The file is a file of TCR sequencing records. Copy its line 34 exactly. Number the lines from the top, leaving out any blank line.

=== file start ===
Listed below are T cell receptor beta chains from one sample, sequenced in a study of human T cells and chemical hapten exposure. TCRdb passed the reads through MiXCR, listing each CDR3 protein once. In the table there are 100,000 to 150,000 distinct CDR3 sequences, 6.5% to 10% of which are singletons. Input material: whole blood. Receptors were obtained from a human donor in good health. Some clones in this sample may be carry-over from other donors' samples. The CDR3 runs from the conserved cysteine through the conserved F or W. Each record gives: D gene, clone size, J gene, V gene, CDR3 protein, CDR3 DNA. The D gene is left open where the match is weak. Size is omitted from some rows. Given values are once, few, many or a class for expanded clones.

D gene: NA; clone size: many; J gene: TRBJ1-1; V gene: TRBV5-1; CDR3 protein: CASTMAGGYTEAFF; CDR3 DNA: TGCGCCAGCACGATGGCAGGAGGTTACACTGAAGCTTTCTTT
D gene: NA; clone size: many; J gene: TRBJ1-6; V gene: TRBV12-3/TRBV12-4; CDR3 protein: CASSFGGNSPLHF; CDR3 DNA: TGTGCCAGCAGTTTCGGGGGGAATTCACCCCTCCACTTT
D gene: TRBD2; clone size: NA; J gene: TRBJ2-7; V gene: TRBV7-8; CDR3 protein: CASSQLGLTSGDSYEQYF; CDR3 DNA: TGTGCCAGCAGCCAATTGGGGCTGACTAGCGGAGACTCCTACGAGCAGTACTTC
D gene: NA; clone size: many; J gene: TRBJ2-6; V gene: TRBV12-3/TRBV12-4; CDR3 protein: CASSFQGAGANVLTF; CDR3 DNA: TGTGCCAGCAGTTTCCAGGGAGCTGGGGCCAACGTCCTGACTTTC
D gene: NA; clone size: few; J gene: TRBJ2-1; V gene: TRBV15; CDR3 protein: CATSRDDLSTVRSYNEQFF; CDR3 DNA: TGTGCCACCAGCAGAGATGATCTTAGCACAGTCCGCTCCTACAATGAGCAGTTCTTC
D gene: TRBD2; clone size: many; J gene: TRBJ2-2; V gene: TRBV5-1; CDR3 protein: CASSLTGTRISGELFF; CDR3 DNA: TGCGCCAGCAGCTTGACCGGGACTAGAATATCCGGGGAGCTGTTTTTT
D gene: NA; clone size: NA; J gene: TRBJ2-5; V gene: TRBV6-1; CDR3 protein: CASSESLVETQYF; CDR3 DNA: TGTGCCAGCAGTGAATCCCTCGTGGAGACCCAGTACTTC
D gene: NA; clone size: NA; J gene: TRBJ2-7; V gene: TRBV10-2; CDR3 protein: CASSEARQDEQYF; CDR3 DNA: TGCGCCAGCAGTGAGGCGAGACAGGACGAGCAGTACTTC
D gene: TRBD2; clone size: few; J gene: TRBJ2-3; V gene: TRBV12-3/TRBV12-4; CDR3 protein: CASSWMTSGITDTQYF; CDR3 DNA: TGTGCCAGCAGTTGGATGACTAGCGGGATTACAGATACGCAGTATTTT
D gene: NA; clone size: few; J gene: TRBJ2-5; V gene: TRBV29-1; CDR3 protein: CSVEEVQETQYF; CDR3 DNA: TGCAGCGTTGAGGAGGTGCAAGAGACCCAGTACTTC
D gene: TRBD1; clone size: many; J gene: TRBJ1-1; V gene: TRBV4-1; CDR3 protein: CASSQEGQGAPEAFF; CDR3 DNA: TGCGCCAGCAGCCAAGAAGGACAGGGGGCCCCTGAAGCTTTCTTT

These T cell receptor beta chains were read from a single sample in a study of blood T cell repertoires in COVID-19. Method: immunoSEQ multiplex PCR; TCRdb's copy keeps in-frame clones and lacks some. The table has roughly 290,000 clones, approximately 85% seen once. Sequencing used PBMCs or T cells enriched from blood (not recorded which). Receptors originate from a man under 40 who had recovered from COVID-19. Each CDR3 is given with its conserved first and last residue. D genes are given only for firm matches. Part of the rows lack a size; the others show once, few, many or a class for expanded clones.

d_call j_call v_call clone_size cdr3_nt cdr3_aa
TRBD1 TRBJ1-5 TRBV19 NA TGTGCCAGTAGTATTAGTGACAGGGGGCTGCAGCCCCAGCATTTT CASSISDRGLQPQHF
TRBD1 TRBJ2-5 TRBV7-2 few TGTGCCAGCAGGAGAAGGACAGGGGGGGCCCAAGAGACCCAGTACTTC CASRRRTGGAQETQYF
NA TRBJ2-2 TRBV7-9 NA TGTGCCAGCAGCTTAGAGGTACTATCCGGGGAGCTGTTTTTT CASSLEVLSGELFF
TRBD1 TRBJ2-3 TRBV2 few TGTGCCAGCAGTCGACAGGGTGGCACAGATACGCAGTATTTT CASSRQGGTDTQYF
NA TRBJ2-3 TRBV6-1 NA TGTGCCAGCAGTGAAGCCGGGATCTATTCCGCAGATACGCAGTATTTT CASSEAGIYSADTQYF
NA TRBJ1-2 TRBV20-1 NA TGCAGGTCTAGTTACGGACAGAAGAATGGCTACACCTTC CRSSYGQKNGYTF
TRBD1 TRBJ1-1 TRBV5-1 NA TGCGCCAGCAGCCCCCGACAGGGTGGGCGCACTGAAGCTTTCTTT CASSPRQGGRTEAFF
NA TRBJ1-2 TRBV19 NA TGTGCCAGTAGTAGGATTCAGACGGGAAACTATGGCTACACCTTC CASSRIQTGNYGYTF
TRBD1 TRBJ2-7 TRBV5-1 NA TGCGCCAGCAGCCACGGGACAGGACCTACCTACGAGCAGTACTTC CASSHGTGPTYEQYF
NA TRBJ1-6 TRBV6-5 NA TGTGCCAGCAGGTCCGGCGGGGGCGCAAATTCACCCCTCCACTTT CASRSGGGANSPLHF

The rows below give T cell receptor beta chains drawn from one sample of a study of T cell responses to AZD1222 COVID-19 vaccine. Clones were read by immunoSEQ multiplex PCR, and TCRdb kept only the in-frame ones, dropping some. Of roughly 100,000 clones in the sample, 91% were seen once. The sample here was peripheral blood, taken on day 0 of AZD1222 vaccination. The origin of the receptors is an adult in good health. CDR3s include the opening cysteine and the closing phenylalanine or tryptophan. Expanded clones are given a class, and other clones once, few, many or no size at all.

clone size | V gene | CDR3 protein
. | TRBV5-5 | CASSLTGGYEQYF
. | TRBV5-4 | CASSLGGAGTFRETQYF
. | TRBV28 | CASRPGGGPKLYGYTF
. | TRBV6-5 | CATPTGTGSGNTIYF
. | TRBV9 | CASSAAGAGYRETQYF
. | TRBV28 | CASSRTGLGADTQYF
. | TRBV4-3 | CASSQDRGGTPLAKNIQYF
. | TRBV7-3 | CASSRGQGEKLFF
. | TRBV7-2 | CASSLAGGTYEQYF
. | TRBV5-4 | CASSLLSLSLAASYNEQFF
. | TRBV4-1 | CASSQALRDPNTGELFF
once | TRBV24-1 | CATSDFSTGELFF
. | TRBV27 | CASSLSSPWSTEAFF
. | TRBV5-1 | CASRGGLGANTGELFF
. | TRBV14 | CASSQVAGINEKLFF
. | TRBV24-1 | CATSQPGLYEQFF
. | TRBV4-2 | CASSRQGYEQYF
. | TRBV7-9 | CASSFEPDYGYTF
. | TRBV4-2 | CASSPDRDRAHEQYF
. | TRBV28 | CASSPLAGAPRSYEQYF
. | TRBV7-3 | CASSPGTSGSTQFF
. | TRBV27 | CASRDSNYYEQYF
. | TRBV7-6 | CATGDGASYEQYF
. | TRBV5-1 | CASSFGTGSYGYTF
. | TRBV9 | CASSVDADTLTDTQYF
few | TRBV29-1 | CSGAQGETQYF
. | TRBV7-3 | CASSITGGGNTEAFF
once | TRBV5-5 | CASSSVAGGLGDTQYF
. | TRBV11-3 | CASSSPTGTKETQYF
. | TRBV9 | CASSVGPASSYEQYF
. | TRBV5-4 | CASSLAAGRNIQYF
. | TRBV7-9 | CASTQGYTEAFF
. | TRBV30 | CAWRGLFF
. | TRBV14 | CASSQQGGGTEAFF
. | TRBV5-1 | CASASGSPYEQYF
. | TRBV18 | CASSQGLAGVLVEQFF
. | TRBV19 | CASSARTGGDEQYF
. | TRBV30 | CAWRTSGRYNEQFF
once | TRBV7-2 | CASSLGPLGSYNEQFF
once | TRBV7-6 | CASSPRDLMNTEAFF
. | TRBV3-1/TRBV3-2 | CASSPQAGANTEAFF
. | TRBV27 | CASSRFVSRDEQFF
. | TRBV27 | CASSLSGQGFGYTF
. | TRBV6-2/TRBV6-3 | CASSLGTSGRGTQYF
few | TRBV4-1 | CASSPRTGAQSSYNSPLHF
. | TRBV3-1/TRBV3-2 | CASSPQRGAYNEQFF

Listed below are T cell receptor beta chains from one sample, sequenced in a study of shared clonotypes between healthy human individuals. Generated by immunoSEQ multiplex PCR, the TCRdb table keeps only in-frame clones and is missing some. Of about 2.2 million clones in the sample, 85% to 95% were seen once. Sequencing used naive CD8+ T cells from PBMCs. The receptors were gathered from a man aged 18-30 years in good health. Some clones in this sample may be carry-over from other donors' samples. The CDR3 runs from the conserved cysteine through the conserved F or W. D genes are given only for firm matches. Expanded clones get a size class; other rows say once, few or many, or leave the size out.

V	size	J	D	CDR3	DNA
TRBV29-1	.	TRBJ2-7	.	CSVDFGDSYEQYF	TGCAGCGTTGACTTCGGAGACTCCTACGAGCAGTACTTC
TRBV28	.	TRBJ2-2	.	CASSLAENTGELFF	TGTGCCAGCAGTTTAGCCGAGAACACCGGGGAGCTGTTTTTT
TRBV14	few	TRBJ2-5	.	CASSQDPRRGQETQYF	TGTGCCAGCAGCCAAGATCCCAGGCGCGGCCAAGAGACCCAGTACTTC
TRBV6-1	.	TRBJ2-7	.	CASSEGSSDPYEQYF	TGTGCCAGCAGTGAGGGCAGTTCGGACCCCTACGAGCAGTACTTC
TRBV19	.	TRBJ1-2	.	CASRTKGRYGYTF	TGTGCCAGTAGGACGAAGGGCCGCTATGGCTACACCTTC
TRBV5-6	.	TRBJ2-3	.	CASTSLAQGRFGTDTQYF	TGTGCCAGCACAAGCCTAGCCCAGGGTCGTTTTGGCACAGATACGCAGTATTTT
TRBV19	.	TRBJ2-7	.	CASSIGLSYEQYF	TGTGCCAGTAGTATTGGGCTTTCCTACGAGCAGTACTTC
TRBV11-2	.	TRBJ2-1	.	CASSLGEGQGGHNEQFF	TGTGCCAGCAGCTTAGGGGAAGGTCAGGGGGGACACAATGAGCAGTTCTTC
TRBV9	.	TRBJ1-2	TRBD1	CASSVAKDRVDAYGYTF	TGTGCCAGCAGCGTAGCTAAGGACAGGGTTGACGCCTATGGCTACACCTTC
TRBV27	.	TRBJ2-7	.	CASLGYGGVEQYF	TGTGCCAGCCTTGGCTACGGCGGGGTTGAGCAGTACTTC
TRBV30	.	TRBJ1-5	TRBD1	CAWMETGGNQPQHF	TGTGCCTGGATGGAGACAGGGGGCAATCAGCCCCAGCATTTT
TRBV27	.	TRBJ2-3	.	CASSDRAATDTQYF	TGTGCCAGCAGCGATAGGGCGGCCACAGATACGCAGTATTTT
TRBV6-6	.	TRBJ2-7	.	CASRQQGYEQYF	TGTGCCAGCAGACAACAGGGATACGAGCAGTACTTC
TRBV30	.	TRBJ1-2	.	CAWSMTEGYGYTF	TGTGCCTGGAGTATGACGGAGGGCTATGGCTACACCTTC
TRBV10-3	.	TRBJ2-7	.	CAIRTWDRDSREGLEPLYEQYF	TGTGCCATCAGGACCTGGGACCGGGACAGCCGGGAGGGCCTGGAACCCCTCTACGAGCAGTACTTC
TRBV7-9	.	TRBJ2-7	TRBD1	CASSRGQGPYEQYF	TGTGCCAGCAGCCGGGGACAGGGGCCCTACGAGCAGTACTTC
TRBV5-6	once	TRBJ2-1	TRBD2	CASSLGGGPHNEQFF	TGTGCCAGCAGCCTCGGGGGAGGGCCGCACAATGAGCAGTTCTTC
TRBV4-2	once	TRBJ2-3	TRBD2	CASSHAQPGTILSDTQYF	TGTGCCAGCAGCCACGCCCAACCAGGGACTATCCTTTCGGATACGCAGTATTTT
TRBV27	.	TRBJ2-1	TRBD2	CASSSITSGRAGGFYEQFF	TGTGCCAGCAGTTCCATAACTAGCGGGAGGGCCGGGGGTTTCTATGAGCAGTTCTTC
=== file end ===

. | TRBV7-3 | CASSRGQGEKLFF